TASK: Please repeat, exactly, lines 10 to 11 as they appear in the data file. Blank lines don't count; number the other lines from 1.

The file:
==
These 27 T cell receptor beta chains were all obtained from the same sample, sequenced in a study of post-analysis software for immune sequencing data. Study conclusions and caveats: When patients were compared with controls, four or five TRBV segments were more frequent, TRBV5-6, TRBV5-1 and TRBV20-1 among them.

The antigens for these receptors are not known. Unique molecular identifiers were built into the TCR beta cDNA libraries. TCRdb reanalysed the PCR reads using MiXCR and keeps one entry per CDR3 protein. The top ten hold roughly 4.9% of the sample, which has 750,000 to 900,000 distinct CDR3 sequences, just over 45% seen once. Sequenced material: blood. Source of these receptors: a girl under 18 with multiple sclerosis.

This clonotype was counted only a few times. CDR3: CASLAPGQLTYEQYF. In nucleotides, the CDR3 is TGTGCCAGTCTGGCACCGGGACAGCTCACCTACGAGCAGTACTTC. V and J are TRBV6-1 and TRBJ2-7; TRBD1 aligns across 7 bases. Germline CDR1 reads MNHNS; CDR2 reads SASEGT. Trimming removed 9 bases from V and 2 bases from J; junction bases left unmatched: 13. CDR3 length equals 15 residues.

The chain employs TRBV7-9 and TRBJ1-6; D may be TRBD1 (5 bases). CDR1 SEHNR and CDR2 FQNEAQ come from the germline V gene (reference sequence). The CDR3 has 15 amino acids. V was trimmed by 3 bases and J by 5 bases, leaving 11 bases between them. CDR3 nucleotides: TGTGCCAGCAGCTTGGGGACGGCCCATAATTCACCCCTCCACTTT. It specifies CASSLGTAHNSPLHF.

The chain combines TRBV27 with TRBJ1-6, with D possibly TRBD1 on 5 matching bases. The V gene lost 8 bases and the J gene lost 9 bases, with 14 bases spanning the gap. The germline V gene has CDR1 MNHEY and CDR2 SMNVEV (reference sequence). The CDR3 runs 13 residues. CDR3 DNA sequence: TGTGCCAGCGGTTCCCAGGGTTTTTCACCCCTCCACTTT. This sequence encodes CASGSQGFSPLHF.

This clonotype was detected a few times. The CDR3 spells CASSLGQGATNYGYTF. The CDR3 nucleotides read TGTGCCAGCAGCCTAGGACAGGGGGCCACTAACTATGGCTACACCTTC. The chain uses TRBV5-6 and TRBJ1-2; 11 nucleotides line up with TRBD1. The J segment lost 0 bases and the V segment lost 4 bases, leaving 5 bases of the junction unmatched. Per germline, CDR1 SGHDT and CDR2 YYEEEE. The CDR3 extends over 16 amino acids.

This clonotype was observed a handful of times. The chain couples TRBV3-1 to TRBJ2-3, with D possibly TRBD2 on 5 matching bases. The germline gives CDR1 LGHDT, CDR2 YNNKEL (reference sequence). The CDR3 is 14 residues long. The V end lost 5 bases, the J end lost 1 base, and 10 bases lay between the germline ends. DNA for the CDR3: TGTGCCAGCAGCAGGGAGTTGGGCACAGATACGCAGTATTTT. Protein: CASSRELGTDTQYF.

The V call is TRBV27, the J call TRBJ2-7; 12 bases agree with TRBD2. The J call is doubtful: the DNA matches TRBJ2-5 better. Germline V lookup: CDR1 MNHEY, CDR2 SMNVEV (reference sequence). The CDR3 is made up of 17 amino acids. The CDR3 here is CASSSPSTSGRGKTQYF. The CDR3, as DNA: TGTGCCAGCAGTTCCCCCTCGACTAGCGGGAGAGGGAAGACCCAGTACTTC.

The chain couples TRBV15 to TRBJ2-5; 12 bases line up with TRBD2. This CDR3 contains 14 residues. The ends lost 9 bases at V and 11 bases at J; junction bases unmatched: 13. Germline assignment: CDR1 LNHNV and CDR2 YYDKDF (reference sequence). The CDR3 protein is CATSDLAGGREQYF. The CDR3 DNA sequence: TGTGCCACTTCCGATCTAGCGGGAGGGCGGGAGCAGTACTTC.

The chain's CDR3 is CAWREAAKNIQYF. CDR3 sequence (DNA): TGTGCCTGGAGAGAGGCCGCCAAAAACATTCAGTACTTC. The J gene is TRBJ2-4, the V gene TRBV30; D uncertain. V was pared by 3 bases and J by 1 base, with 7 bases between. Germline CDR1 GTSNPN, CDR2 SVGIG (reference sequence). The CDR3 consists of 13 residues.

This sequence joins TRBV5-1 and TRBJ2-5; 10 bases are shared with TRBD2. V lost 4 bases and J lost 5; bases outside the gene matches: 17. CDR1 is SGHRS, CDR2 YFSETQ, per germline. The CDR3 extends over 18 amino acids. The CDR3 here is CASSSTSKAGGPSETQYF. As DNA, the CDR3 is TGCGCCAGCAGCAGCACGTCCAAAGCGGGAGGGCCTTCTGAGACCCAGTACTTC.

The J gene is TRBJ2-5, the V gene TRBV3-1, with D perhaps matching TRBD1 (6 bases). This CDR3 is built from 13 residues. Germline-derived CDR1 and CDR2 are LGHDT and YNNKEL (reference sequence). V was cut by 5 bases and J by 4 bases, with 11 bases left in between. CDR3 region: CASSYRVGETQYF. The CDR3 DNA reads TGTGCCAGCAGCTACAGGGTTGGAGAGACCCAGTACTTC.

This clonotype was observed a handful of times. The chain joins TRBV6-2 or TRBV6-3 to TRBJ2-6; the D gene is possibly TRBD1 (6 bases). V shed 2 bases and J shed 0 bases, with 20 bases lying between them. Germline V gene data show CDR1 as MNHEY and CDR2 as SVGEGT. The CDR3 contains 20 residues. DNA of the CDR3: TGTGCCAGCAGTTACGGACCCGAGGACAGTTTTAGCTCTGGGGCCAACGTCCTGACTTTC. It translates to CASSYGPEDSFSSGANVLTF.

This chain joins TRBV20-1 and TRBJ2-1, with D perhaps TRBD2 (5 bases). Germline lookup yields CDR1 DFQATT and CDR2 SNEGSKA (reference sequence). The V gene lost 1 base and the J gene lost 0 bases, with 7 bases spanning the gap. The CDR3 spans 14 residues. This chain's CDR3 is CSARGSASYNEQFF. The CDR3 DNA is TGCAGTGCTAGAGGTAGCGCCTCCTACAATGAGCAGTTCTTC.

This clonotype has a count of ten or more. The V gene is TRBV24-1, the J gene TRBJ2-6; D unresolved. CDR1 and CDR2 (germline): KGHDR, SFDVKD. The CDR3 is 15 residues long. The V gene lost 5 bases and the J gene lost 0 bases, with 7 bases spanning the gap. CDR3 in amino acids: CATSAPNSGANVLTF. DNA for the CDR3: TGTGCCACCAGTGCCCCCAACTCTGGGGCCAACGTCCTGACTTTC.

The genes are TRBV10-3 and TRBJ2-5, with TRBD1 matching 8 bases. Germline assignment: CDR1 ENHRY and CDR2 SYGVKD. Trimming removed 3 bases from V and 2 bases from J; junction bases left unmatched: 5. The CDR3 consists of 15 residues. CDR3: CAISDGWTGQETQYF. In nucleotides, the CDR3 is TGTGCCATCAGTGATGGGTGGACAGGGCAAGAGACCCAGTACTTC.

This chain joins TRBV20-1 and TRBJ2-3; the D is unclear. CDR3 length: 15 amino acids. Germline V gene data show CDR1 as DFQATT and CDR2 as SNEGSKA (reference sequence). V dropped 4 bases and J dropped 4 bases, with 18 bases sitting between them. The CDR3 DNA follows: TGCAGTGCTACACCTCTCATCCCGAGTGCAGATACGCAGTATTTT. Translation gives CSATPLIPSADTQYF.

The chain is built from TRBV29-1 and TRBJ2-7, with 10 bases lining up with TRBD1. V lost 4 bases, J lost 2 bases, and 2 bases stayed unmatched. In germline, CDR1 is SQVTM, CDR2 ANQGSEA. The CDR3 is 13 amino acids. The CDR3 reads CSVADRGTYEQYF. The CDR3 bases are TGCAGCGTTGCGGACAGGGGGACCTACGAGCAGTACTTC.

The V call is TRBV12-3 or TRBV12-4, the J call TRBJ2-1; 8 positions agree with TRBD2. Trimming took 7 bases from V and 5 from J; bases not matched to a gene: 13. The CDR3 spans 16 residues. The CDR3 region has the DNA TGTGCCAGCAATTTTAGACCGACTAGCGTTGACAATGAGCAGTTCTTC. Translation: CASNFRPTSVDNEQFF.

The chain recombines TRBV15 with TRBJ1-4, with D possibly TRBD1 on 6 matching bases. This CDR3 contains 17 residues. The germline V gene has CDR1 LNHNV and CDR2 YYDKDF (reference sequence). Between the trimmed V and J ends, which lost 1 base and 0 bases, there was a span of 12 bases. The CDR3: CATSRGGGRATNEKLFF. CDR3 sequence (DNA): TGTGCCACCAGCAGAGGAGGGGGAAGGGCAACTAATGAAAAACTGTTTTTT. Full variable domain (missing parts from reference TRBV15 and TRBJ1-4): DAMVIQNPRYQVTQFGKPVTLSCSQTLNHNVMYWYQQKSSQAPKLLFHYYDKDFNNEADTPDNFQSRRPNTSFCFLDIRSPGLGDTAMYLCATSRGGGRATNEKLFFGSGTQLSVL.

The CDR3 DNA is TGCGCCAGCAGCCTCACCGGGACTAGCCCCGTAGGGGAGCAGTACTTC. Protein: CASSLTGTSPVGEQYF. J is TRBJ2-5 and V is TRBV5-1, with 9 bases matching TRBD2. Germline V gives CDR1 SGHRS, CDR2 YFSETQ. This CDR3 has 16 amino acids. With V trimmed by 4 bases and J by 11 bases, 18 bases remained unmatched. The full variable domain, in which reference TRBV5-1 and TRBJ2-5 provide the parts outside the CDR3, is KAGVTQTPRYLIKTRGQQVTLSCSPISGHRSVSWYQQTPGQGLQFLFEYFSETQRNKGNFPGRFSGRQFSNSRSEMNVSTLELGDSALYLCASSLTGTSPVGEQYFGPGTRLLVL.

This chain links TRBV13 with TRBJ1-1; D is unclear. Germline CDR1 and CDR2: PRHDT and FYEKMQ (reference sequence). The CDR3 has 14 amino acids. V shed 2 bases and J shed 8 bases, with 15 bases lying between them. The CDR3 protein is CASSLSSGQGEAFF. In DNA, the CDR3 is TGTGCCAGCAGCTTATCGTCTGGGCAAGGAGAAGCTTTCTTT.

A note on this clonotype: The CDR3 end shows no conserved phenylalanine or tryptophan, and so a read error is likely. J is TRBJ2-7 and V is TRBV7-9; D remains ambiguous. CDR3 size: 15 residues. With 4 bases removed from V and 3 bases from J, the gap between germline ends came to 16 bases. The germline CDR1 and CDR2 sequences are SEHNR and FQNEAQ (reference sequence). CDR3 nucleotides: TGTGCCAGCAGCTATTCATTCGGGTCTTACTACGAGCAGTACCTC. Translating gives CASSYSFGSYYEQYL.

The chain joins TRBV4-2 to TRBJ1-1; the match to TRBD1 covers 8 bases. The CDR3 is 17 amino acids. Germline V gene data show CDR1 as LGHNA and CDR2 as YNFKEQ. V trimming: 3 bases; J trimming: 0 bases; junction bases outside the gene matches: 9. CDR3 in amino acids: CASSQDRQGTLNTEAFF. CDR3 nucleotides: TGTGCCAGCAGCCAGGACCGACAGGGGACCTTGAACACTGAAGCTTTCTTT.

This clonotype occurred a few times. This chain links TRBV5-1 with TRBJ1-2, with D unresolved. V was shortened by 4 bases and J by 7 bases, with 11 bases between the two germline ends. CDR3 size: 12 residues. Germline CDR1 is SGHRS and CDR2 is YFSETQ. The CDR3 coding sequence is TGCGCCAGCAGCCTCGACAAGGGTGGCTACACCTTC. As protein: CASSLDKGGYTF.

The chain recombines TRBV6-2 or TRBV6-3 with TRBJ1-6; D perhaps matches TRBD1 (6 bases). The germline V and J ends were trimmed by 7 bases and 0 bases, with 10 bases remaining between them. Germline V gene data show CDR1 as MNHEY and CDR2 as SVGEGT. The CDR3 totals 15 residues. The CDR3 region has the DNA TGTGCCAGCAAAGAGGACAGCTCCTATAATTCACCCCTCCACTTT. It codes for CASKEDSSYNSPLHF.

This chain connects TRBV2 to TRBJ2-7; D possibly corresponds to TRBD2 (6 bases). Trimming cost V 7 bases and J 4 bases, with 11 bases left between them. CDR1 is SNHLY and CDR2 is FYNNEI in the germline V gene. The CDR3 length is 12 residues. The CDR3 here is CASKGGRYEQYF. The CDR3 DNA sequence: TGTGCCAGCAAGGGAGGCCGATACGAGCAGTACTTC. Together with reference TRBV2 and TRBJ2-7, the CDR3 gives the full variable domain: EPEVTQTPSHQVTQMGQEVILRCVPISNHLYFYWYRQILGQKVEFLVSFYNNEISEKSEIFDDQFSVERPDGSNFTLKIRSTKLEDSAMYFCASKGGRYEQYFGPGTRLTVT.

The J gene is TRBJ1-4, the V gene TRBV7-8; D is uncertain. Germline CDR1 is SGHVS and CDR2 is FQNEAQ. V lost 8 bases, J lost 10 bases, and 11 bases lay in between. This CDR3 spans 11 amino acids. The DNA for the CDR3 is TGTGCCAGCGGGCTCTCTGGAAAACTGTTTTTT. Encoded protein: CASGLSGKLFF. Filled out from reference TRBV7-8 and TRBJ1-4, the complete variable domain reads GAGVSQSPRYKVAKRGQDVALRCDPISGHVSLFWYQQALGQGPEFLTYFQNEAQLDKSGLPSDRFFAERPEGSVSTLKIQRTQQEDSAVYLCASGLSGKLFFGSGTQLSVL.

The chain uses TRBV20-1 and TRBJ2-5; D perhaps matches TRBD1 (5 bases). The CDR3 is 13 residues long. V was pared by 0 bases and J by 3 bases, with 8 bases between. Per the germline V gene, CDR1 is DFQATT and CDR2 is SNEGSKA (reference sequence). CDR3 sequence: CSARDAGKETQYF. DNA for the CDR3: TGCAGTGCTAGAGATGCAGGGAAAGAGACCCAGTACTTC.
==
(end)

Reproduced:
The chain's CDR3 is CAWREAAKNIQYF. CDR3 sequence (DNA): TGTGCCTGGAGAGAGGCCGCCAAAAACATTCAGTACTTC. The J gene is TRBJ2-4, the V gene TRBV30; D uncertain. V was pared by 3 bases and J by 1 base, with 7 bases between. Germline CDR1 GTSNPN, CDR2 SVGIG (reference sequence). The CDR3 consists of 13 residues.

This sequence joins TRBV5-1 and TRBJ2-5; 10 bases are shared with TRBD2. V lost 4 bases and J lost 5; bases outside the gene matches: 17. CDR1 is SGHRS, CDR2 YFSETQ, per germline. The CDR3 extends over 18 amino acids. The CDR3 here is CASSSTSKAGGPSETQYF. As DNA, the CDR3 is TGCGCCAGCAGCAGCACGTCCAAAGCGGGAGGGCCTTCTGAGACCCAGTACTTC.